Holocaust Consciousness and Cold War Violence in Latin America
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Examines how community leaders, writers, and political activists facing state repression in Latin America have drawn on and debated the validity of Holocaust terms to describe human rights atrocities in their own countries.
This book proposes the existence of a recognizably distinct Holocaust consciousness in Latin America since the 1970s. Community leaders, intellectuals, writers, and political activists facing state repression have seen themselves reflected in Holocaust histories and have used Holocaust terms to describe human rights atrocities in their own countries. In so doing, they have developed a unique, controversial approach to the memory of the Holocaust that is little known outside the region. Estelle Tarica deepens our understanding of Holocaust awareness in a global context by examining diverse Jewish and non-Jewish voices, focusing on Argentina, Mexico, and Guatemala. What happens, she asks, when we find the Holocaust invoked in unexpected places and in relation to other events, such as the Argentine "Dirty War" or the Mayan genocide in Guatemala? The book draws on meticulous research in two areas that have rarely been brought into contact—Holocaust Studies and Latin American Studies—and aims to illuminate the topic for readers who may be new to the fields.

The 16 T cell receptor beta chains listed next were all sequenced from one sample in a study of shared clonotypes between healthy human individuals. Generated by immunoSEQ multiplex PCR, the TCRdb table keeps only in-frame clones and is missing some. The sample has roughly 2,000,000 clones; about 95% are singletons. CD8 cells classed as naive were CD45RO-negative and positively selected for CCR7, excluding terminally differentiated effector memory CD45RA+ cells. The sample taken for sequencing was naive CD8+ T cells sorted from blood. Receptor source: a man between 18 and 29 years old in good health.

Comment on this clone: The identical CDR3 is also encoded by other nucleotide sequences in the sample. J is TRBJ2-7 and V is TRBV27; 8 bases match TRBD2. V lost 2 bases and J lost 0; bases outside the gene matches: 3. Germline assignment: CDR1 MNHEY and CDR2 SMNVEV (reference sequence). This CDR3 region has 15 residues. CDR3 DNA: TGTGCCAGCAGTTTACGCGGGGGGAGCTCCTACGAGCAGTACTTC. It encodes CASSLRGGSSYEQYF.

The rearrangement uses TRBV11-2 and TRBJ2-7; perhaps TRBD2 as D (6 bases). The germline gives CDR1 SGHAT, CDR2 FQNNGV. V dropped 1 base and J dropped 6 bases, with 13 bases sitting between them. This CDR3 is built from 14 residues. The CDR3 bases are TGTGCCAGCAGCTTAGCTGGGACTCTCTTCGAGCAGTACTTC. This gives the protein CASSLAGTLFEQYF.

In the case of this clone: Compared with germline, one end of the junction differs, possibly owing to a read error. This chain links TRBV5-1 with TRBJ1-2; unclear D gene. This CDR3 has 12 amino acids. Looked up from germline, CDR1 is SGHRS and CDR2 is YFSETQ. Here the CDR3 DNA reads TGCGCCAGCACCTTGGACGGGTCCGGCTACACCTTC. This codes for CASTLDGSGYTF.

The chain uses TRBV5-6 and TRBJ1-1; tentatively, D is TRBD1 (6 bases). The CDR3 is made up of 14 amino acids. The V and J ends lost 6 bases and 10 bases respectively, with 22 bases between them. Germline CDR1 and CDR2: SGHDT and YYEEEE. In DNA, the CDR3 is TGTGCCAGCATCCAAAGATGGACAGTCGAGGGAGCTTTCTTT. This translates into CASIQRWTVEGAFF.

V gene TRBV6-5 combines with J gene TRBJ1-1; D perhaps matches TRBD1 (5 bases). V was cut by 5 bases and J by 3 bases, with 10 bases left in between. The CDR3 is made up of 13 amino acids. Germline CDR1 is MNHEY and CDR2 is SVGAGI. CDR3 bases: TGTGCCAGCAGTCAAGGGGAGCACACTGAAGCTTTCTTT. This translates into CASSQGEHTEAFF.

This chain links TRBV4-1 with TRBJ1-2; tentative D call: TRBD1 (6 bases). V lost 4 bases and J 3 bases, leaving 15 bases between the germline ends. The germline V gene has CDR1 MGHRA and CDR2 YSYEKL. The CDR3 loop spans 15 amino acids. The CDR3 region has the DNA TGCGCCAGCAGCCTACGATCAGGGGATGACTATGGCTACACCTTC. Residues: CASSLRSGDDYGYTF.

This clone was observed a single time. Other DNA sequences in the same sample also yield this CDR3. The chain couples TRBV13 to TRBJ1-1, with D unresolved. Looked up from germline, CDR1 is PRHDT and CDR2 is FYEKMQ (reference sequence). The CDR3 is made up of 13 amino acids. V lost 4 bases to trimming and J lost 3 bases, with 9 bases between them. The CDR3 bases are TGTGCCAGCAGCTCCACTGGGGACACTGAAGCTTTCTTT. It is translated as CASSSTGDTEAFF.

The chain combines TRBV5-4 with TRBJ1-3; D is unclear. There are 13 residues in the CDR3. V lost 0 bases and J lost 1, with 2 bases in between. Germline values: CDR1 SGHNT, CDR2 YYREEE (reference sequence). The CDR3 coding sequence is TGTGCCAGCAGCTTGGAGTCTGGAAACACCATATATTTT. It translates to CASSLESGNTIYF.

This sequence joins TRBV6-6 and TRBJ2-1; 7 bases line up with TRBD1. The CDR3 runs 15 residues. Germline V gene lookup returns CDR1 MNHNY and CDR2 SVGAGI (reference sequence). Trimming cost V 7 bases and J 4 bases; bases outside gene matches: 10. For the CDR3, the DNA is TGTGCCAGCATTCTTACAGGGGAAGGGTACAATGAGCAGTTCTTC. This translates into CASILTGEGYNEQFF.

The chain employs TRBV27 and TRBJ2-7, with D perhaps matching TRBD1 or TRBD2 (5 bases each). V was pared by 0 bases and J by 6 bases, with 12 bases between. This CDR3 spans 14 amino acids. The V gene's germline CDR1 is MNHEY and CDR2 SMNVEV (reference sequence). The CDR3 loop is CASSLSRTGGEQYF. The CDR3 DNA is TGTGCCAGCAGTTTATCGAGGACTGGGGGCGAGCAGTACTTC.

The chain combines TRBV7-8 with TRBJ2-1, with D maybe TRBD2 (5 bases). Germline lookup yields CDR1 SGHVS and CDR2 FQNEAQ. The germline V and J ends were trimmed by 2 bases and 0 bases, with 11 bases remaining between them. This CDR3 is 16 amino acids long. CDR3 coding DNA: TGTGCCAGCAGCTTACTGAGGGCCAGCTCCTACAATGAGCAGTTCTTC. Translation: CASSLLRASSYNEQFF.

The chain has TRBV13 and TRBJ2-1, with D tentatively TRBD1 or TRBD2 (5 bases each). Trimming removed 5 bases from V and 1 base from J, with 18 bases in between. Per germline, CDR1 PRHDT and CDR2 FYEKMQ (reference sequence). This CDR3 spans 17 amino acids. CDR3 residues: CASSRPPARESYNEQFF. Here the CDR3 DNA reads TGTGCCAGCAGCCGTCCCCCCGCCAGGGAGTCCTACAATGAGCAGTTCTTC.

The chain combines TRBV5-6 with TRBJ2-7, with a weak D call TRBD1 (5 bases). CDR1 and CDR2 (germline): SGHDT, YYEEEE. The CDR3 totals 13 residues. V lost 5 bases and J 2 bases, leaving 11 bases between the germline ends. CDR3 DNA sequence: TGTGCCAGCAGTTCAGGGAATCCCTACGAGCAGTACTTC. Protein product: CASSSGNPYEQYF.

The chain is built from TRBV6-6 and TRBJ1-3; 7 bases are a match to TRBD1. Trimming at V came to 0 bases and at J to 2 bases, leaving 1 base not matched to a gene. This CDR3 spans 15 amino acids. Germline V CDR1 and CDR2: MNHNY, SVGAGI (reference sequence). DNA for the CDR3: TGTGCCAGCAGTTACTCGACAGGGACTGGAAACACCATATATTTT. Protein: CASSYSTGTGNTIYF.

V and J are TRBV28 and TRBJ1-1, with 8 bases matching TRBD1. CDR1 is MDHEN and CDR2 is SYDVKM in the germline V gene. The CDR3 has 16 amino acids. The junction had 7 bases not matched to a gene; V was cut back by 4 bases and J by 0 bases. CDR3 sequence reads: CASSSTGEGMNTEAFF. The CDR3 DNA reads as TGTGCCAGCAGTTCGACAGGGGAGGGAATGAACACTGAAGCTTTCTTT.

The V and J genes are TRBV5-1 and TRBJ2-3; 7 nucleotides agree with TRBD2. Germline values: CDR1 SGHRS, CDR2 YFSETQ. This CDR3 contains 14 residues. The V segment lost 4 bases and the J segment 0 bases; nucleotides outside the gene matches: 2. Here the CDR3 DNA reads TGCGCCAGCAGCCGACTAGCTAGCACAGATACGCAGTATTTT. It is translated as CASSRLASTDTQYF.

Estelle Tarica is Professor of Latin American Literature and Culture at the University of California, Berkeley. She is the author of The Inner Life of Mestizo Nationalism.
"This volume not only expands the field of Holocaust Studies by linking it to Latin American studies but also counters recent claims in postcolonial studies that the Holocaust was a European phenomenon and is not important to postcolonial consciousness. Estelle Tarica’s excavation of the concepts underpinning various uses of Holocaust-era terminology to discuss current political events in Latin America is both timely and necessary." — Kitty Millet, author of The Victims of Slavery, Colonization, and the Holocaust: A Comparative History of Persecution